The Tales and Traumas of a Modern School Nativity Ayshea Elliott December 06 2014, 7 Comments

So, as in so many British households, we’re in the run up to the Christmas nativity. Jimmy is in reception and this year they’re performing Whoops a Daisy Angel. It’s a modern spin on the nativity with the main character ‘Whoops a Daisy’ experiencing calamities throughout her journey to Bethlehem where she eventually oversees the birth of Jesus to Mary and Joseph (mere bit parts in Whoops a Daisy…).

Jimmy has been given the role of one of the three Kings, which I must admit that in competitive Mummy mode (I try not to, but who can help it?!), I was rather chuffed with. I mean, King, that’s a good part surely? Especially when you hear that the Kings have a helper each. A helper! I just knew that it was one of the main parts, because the teachers could obviously see his star potential, right?

Wrong. The evening following the first rehearsal, we had tears at home. Jimmy was horrified that his part only consisted of walking around in a circle, bowing, then placing down a present. (Can you tell he has inherited Mummy’s diva characteristics?) Through sobs he explained that he didn’t even have a line to say and that worst of all, the school provided the costumes so he couldn’t even have one of Mummy’s King costumes to wear!

 So I decided to take the Phoebe from Friends approach when she is given the job of cups and ice at Rachel’s party (sorry to any non-Friends fans), if Jimmy was going to be the King, he’d be the best King there could ever be. I pictured Daniel Day Lewis with his method acting. Jimmy would have to live, breathe and become a King. So we have so far practiced how a King would eat his Weetabix, play football, brush his teeth, get ready for school and on and on. Jimmy’s embraced the technique and I hear him talking to his teddies in a Kingly voice when he’s going to sleep at night. Good boy!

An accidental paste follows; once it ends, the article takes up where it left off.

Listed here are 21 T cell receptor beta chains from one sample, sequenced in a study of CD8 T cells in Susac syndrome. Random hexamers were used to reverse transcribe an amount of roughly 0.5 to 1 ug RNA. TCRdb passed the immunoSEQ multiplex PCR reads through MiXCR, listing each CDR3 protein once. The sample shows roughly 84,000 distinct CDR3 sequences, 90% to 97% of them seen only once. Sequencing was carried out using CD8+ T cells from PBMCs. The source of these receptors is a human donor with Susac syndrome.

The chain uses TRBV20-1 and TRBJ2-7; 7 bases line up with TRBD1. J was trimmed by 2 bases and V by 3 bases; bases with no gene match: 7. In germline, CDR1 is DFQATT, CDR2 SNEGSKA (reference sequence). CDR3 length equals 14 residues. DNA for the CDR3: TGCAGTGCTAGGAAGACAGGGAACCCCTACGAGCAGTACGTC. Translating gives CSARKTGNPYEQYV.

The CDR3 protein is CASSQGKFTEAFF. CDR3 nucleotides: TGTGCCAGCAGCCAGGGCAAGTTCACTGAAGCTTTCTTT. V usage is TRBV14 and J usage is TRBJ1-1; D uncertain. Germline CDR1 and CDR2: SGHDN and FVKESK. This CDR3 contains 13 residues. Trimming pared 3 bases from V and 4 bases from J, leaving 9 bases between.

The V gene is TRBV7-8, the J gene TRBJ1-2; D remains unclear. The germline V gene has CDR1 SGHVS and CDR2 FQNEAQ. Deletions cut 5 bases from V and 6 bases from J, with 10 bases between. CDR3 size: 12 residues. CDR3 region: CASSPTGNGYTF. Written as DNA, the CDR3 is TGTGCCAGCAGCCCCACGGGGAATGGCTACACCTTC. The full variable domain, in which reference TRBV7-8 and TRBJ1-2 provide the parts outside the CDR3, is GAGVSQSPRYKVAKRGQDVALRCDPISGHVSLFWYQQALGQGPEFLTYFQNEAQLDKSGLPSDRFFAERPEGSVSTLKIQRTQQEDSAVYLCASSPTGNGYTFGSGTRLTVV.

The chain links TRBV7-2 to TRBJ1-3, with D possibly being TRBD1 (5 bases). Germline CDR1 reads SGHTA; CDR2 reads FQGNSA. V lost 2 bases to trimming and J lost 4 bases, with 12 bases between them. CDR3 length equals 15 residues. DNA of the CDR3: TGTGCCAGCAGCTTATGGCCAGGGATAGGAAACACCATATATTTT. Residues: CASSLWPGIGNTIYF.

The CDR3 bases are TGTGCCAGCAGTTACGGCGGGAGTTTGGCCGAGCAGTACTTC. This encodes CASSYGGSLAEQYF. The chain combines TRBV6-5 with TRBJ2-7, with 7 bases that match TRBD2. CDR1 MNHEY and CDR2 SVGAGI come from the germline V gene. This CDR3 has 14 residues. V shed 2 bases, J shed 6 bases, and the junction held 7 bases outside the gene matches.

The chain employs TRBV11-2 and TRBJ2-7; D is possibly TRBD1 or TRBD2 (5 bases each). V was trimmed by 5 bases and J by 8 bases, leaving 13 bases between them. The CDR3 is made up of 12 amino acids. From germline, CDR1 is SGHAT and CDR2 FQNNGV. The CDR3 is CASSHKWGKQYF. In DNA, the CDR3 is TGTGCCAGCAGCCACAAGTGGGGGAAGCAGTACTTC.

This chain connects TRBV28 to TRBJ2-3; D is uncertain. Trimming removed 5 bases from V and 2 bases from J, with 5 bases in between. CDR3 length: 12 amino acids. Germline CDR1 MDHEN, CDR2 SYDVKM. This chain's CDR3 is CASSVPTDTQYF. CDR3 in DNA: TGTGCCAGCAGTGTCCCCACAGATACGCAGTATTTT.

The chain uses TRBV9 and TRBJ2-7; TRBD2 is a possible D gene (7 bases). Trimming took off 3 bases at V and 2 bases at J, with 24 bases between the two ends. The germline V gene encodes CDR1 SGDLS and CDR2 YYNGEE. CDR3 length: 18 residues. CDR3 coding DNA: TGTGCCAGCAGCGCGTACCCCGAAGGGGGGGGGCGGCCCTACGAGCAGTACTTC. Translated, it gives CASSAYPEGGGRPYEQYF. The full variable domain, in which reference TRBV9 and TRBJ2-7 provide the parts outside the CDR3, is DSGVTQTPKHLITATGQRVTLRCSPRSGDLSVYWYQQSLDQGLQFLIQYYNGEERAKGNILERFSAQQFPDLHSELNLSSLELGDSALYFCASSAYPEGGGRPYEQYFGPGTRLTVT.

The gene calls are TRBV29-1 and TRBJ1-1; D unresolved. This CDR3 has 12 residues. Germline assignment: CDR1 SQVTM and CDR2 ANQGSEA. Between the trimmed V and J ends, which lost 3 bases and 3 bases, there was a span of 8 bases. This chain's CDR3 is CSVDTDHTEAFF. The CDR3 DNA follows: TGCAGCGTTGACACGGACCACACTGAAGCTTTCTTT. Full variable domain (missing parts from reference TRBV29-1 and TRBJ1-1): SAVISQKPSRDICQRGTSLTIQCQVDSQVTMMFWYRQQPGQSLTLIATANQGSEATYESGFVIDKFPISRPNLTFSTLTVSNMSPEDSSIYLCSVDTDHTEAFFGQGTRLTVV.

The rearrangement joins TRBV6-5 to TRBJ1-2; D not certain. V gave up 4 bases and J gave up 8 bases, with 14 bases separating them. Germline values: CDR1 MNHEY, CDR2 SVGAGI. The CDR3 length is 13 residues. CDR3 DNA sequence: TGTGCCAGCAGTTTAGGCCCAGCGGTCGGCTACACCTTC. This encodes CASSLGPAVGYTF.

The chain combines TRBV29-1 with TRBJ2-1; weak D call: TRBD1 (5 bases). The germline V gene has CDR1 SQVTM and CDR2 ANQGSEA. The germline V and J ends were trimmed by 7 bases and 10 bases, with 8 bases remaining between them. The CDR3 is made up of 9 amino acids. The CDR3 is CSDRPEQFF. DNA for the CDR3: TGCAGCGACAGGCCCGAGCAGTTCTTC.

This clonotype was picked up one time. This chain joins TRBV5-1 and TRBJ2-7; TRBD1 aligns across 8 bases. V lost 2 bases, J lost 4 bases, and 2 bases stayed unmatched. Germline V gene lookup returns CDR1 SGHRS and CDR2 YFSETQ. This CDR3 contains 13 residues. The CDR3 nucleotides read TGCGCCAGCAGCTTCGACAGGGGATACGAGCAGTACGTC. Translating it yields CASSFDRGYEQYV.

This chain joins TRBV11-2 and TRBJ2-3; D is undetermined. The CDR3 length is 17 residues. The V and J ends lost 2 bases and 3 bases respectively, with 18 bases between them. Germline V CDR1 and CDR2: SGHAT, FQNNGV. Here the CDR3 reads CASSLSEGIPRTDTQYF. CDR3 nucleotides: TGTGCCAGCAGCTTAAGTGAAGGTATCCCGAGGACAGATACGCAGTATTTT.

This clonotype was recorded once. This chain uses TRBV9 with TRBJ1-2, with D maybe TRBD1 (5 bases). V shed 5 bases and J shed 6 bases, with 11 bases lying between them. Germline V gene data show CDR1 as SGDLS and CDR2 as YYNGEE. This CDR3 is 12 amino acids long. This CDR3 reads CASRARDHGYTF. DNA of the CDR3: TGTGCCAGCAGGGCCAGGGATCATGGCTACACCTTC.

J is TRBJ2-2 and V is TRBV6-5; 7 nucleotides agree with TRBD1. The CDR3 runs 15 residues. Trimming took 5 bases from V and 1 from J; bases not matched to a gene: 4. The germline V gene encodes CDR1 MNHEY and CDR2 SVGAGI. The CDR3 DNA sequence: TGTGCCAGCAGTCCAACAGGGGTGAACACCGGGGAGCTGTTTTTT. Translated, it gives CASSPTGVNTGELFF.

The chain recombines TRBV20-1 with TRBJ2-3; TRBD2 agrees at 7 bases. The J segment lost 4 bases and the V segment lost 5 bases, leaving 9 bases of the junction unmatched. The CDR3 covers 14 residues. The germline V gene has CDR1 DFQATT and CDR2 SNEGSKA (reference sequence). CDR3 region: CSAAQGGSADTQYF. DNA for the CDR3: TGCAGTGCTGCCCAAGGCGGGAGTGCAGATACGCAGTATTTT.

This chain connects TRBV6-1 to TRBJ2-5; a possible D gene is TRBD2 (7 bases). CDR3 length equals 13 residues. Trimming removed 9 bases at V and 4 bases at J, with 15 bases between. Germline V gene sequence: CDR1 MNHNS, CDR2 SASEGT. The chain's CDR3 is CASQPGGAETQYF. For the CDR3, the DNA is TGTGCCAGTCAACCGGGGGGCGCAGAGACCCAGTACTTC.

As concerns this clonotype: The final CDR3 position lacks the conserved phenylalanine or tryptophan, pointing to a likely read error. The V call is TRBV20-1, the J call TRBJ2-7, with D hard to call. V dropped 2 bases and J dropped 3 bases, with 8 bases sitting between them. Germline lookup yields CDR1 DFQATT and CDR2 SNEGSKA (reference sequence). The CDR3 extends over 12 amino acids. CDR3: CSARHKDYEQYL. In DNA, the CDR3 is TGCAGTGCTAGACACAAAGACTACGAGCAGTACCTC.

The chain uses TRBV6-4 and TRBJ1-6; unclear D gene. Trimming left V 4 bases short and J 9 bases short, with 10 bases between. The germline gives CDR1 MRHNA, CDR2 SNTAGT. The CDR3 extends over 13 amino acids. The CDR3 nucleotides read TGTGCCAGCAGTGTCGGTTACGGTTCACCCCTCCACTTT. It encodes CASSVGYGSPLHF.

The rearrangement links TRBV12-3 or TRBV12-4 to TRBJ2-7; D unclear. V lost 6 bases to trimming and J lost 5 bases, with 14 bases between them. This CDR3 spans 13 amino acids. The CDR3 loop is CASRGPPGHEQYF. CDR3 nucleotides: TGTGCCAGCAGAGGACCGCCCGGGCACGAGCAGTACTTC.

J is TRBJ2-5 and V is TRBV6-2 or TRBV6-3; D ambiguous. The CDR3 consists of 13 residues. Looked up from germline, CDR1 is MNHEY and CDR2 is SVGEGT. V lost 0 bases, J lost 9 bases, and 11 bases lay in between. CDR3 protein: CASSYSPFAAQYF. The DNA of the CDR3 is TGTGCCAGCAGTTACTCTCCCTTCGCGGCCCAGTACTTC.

Rehearsals are really getting going and every night Jimmy comes home singing another song from the show. He loves a bit of music and drama so this is definitely a good time of year for him.

The one sour note about the Christmas nativity for me is that it’s always such a shame that grandparents don’t get to go. My mother-in-law is really close to Jimmy and actually lives with us at the moment, so she gets to hear all the songs, see all the method acting, but won’t get to see the show itself as we’re limited to two tickets per family. I totally understand why, health and safety and all that, but it’s one of those times where I just think wouldn’t it be nice to throw caution to the win and let the Grandparents squeeze in if they are really keen to see the show. I’d love to hear the teacher’s perspective on this one.

The other awful one is when parents themselves are unable to get the time off work, I mean, what kind of boss would be unsympathetic to letting a parent see their child’s nativity? You’d have to have a heart of stone. One Mum at Jimmy’s school was telling me that her boss has refused her time off unless she can find someone to stand in which she hasn’t been able to. How heart-wrenching. These are the times that don’t last for long and we should be able to enjoy them… I might start an online petition to force all workplaces to allow time off for the nativity, oh and sportsday! Who’s with me?!

Enjoy your Christmas plays whatever they may be and whatever part your child has been given. These are the times we’ll never forget.

Love, 

Ayshea xxx